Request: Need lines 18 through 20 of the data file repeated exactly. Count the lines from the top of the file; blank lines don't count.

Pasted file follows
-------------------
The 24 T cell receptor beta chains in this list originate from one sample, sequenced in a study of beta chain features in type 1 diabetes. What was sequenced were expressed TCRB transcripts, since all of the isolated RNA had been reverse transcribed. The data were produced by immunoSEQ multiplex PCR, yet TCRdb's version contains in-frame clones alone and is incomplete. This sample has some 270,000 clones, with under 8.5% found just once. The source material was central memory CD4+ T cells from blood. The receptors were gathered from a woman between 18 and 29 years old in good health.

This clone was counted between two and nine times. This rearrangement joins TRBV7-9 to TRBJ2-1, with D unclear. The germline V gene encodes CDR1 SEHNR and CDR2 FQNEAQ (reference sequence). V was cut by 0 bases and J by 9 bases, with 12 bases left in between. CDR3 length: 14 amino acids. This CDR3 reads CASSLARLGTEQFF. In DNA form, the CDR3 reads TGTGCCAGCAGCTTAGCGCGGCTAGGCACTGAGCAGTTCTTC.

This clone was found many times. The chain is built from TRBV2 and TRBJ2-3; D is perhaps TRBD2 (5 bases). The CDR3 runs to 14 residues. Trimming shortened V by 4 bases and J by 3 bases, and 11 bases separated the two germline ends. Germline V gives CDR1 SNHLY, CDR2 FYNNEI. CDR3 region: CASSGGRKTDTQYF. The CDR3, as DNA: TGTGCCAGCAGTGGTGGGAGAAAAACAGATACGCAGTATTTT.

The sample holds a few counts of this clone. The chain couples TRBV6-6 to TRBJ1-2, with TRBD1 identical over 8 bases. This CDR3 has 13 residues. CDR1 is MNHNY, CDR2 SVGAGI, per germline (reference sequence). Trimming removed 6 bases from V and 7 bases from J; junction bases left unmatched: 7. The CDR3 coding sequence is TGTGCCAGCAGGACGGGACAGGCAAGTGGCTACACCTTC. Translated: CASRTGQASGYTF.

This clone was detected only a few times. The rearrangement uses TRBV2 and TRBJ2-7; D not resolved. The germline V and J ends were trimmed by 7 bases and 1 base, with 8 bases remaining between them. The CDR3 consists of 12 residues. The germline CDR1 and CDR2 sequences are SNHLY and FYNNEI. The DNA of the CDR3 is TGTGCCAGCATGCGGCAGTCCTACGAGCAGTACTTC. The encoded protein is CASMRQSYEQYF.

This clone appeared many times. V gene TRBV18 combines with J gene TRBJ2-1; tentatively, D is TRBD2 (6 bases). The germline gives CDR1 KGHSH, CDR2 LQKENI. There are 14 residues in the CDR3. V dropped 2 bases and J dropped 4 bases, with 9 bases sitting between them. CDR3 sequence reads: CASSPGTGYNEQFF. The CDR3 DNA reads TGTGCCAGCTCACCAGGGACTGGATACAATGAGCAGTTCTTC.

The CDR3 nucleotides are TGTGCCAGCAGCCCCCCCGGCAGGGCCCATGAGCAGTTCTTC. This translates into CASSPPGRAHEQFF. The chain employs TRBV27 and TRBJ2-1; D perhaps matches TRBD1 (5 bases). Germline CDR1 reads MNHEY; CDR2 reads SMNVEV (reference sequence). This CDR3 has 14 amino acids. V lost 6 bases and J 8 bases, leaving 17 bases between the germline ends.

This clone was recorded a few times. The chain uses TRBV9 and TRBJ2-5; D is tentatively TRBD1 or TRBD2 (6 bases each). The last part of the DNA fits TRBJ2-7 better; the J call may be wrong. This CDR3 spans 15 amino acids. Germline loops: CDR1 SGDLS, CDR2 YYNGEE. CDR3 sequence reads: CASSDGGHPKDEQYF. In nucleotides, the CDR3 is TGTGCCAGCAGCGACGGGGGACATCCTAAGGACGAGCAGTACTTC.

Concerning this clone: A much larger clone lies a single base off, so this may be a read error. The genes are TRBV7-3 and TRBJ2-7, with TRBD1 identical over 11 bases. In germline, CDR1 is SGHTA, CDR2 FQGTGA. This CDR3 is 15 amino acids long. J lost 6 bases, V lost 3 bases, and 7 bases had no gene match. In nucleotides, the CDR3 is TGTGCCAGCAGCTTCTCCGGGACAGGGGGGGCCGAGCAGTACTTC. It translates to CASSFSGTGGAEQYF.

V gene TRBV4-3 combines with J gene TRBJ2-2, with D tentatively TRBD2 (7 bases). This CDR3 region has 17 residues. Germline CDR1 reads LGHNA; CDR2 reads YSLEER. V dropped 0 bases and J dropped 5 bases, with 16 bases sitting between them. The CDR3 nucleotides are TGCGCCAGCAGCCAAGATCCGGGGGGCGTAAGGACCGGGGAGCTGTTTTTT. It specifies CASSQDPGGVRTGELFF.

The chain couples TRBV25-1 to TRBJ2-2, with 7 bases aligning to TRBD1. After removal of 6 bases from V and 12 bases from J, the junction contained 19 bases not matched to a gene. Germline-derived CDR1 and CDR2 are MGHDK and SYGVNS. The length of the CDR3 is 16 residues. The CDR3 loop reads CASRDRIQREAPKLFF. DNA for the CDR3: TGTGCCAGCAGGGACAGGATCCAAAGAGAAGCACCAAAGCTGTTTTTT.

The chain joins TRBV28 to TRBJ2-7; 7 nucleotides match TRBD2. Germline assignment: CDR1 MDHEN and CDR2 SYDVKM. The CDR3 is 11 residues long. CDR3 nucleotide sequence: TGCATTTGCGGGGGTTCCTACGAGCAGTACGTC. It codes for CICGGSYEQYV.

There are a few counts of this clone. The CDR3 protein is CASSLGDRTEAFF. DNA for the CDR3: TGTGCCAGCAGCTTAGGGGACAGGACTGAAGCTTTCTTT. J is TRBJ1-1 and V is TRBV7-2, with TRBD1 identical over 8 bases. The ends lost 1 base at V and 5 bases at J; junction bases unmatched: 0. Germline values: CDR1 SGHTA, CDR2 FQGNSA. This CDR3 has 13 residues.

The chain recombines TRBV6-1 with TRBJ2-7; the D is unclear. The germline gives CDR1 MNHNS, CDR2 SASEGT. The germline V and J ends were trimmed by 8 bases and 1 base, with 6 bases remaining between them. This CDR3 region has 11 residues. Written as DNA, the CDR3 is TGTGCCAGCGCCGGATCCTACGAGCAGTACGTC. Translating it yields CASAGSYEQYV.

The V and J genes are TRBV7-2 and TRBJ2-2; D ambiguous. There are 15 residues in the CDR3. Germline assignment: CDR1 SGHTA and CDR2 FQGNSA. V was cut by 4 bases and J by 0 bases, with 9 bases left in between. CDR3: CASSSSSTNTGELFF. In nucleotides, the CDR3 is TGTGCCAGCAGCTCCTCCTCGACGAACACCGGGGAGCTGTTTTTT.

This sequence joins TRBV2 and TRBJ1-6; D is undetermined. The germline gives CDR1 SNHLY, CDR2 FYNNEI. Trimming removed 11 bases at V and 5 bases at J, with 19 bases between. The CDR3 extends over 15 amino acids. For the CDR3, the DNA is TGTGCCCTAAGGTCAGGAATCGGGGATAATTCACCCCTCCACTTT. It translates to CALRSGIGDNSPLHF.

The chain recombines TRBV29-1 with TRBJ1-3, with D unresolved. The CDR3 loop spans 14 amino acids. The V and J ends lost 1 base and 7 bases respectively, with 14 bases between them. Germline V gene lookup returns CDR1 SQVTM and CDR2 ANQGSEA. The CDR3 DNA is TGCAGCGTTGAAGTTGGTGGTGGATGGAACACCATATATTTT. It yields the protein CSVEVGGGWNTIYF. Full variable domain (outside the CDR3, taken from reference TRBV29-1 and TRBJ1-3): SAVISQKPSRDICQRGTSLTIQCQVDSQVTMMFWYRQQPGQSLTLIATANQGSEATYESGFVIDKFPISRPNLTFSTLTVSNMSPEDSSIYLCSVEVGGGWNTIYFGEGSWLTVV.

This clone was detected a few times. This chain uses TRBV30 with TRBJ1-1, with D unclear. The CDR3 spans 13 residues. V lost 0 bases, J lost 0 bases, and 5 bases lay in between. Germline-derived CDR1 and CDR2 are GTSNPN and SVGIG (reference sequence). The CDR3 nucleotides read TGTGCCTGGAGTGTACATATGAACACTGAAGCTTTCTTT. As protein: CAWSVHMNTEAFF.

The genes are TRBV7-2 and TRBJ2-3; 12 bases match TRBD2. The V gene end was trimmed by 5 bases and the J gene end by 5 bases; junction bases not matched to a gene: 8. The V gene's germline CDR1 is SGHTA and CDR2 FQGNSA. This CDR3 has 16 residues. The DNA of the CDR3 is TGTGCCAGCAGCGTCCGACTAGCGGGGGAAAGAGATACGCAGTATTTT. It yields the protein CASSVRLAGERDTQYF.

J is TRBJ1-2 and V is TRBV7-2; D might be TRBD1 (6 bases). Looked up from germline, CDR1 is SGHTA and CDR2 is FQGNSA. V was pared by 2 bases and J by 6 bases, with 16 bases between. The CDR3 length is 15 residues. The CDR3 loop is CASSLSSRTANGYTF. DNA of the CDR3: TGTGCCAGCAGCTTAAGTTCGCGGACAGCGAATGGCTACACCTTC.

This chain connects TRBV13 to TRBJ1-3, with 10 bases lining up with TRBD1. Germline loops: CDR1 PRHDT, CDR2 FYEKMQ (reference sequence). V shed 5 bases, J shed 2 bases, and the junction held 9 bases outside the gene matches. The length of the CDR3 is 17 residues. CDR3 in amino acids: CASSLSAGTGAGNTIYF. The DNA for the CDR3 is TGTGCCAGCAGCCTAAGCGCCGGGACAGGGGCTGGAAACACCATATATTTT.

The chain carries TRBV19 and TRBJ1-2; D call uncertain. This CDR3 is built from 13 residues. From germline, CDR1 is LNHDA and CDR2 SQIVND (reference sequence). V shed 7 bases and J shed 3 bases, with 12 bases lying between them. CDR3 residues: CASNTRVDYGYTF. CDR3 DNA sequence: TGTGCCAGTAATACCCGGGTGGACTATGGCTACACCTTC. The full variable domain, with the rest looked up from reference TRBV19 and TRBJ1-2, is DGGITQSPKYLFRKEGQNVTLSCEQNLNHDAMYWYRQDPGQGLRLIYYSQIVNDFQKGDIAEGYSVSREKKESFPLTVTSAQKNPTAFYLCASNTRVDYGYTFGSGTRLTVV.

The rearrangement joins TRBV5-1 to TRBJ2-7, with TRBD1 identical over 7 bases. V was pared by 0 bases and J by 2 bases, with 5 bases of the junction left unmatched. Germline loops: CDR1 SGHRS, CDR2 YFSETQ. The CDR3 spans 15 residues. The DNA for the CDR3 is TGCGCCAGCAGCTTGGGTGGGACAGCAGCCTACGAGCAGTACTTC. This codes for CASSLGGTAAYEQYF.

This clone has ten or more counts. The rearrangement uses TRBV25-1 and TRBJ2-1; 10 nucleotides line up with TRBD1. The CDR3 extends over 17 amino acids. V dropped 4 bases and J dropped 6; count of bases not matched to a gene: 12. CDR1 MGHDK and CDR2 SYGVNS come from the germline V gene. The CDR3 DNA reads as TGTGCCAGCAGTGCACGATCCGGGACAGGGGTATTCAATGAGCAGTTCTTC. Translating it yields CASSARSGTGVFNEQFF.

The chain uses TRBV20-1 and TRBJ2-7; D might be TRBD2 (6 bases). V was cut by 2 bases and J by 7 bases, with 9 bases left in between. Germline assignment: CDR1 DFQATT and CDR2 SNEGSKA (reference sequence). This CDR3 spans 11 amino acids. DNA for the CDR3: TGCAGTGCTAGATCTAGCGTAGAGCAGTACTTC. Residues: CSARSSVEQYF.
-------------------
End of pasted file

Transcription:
This clone was detected a few times. This chain uses TRBV30 with TRBJ1-1, with D unclear. The CDR3 spans 13 residues. V lost 0 bases, J lost 0 bases, and 5 bases lay in between. Germline-derived CDR1 and CDR2 are GTSNPN and SVGIG (reference sequence). The CDR3 nucleotides read TGTGCCTGGAGTGTACATATGAACACTGAAGCTTTCTTT. As protein: CAWSVHMNTEAFF.

The genes are TRBV7-2 and TRBJ2-3; 12 bases match TRBD2. The V gene end was trimmed by 5 bases and the J gene end by 5 bases; junction bases not matched to a gene: 8. The V gene's germline CDR1 is SGHTA and CDR2 FQGNSA. This CDR3 has 16 residues. The DNA of the CDR3 is TGTGCCAGCAGCGTCCGACTAGCGGGGGAAAGAGATACGCAGTATTTT. It yields the protein CASSVRLAGERDTQYF.

J is TRBJ1-2 and V is TRBV7-2; D might be TRBD1 (6 bases). Looked up from germline, CDR1 is SGHTA and CDR2 is FQGNSA. V was pared by 2 bases and J by 6 bases, with 16 bases between. The CDR3 length is 15 residues. The CDR3 loop is CASSLSSRTANGYTF. DNA of the CDR3: TGTGCCAGCAGCTTAAGTTCGCGGACAGCGAATGGCTACACCTTC.